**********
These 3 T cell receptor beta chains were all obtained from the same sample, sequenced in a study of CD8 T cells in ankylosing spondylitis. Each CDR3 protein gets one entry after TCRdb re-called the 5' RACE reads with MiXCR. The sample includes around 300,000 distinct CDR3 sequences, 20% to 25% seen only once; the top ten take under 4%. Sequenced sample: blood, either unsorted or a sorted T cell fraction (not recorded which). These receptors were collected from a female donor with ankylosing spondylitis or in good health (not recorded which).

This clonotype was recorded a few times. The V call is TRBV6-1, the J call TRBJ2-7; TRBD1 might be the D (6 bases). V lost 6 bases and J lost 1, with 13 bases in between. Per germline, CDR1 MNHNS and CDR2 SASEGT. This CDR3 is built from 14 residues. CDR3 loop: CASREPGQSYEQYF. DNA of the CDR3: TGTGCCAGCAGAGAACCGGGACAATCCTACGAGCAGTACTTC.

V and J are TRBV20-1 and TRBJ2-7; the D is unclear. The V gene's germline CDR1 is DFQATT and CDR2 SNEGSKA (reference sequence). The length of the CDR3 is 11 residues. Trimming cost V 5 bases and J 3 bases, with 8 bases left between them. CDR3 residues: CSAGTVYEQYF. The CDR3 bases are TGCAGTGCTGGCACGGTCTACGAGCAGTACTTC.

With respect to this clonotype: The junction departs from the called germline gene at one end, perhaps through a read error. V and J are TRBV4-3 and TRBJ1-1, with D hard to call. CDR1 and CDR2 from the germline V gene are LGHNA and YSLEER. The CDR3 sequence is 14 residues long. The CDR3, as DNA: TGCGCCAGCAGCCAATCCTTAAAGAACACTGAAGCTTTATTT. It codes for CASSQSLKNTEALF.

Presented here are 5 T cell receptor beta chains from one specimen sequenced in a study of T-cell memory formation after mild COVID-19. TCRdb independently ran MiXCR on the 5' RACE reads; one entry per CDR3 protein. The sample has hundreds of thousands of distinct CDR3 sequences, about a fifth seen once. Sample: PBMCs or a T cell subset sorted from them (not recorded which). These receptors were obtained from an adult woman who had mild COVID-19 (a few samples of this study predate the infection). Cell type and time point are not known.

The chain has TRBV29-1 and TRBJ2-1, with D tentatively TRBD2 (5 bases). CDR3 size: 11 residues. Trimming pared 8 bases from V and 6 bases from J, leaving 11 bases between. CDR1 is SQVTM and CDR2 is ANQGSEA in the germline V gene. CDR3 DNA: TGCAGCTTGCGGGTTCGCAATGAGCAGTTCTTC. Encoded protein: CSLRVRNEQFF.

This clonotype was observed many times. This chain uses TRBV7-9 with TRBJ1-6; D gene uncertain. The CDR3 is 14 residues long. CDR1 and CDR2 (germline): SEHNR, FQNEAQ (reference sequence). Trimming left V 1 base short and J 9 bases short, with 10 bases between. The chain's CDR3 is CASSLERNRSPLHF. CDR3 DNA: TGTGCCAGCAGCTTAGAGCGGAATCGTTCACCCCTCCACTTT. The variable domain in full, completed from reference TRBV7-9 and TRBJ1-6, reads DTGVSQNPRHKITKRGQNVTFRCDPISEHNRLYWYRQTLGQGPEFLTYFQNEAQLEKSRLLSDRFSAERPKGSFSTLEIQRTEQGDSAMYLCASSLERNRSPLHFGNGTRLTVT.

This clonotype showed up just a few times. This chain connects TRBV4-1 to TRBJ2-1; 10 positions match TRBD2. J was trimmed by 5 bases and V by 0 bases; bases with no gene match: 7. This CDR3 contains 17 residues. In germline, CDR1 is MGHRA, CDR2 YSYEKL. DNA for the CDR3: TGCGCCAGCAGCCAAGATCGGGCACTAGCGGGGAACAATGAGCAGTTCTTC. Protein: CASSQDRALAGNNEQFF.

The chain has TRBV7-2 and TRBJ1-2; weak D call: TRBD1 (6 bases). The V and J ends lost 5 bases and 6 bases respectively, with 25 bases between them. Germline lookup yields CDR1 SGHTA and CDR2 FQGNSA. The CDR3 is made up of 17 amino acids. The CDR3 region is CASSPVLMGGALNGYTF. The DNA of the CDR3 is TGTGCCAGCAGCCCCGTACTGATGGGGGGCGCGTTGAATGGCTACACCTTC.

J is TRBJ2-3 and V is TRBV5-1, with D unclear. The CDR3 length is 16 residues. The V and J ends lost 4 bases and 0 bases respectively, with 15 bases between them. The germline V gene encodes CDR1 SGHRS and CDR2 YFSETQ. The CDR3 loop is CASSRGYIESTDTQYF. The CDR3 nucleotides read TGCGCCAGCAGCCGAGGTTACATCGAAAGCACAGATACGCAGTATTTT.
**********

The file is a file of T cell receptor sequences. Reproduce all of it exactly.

These 3 T cell receptor beta chains were all obtained from the same sample, sequenced in a study of CD8 T cells in ankylosing spondylitis. Each CDR3 protein gets one entry after TCRdb re-called the 5' RACE reads with MiXCR. The sample includes around 300,000 distinct CDR3 sequences, 20% to 25% seen only once; the top ten take under 4%. Sequenced sample: blood, either unsorted or a sorted T cell fraction (not recorded which). These receptors were collected from a female donor with ankylosing spondylitis or in good health (not recorded which).

This clonotype was recorded a few times. The V call is TRBV6-1, the J call TRBJ2-7; TRBD1 might be the D (6 bases). V lost 6 bases and J lost 1, with 13 bases in between. Per germline, CDR1 MNHNS and CDR2 SASEGT. This CDR3 is built from 14 residues. CDR3 loop: CASREPGQSYEQYF. DNA of the CDR3: TGTGCCAGCAGAGAACCGGGACAATCCTACGAGCAGTACTTC.

V and J are TRBV20-1 and TRBJ2-7; the D is unclear. The V gene's germline CDR1 is DFQATT and CDR2 SNEGSKA (reference sequence). The length of the CDR3 is 11 residues. Trimming cost V 5 bases and J 3 bases, with 8 bases left between them. CDR3 residues: CSAGTVYEQYF. The CDR3 bases are TGCAGTGCTGGCACGGTCTACGAGCAGTACTTC.

With respect to this clonotype: The junction departs from the called germline gene at one end, perhaps through a read error. V and J are TRBV4-3 and TRBJ1-1, with D hard to call. CDR1 and CDR2 from the germline V gene are LGHNA and YSLEER. The CDR3 sequence is 14 residues long. The CDR3, as DNA: TGCGCCAGCAGCCAATCCTTAAAGAACACTGAAGCTTTATTT. It codes for CASSQSLKNTEALF.

Presented here are 5 T cell receptor beta chains from one specimen sequenced in a study of T-cell memory formation after mild COVID-19. TCRdb independently ran MiXCR on the 5' RACE reads; one entry per CDR3 protein. The sample has hundreds of thousands of distinct CDR3 sequences, about a fifth seen once. Sample: PBMCs or a T cell subset sorted from them (not recorded which). These receptors were obtained from an adult woman who had mild COVID-19 (a few samples of this study predate the infection). Cell type and time point are not known.

The chain has TRBV29-1 and TRBJ2-1, with D tentatively TRBD2 (5 bases). CDR3 size: 11 residues. Trimming pared 8 bases from V and 6 bases from J, leaving 11 bases between. CDR1 is SQVTM and CDR2 is ANQGSEA in the germline V gene. CDR3 DNA: TGCAGCTTGCGGGTTCGCAATGAGCAGTTCTTC. Encoded protein: CSLRVRNEQFF.

This clonotype was observed many times. This chain uses TRBV7-9 with TRBJ1-6; D gene uncertain. The CDR3 is 14 residues long. CDR1 and CDR2 (germline): SEHNR, FQNEAQ (reference sequence). Trimming left V 1 base short and J 9 bases short, with 10 bases between. The chain's CDR3 is CASSLERNRSPLHF. CDR3 DNA: TGTGCCAGCAGCTTAGAGCGGAATCGTTCACCCCTCCACTTT. The variable domain in full, completed from reference TRBV7-9 and TRBJ1-6, reads DTGVSQNPRHKITKRGQNVTFRCDPISEHNRLYWYRQTLGQGPEFLTYFQNEAQLEKSRLLSDRFSAERPKGSFSTLEIQRTEQGDSAMYLCASSLERNRSPLHFGNGTRLTVT.

This clonotype showed up just a few times. This chain connects TRBV4-1 to TRBJ2-1; 10 positions match TRBD2. J was trimmed by 5 bases and V by 0 bases; bases with no gene match: 7. This CDR3 contains 17 residues. In germline, CDR1 is MGHRA, CDR2 YSYEKL. DNA for the CDR3: TGCGCCAGCAGCCAAGATCGGGCACTAGCGGGGAACAATGAGCAGTTCTTC. Protein: CASSQDRALAGNNEQFF.

The chain has TRBV7-2 and TRBJ1-2; weak D call: TRBD1 (6 bases). The V and J ends lost 5 bases and 6 bases respectively, with 25 bases between them. Germline lookup yields CDR1 SGHTA and CDR2 FQGNSA. The CDR3 is made up of 17 amino acids. The CDR3 region is CASSPVLMGGALNGYTF. The DNA of the CDR3 is TGTGCCAGCAGCCCCGTACTGATGGGGGGCGCGTTGAATGGCTACACCTTC.

J is TRBJ2-3 and V is TRBV5-1, with D unclear. The CDR3 length is 16 residues. The V and J ends lost 4 bases and 0 bases respectively, with 15 bases between them. The germline V gene encodes CDR1 SGHRS and CDR2 YFSETQ. The CDR3 loop is CASSRGYIESTDTQYF. The CDR3 nucleotides read TGCGCCAGCAGCCGAGGTTACATCGAAAGCACAGATACGCAGTATTTT.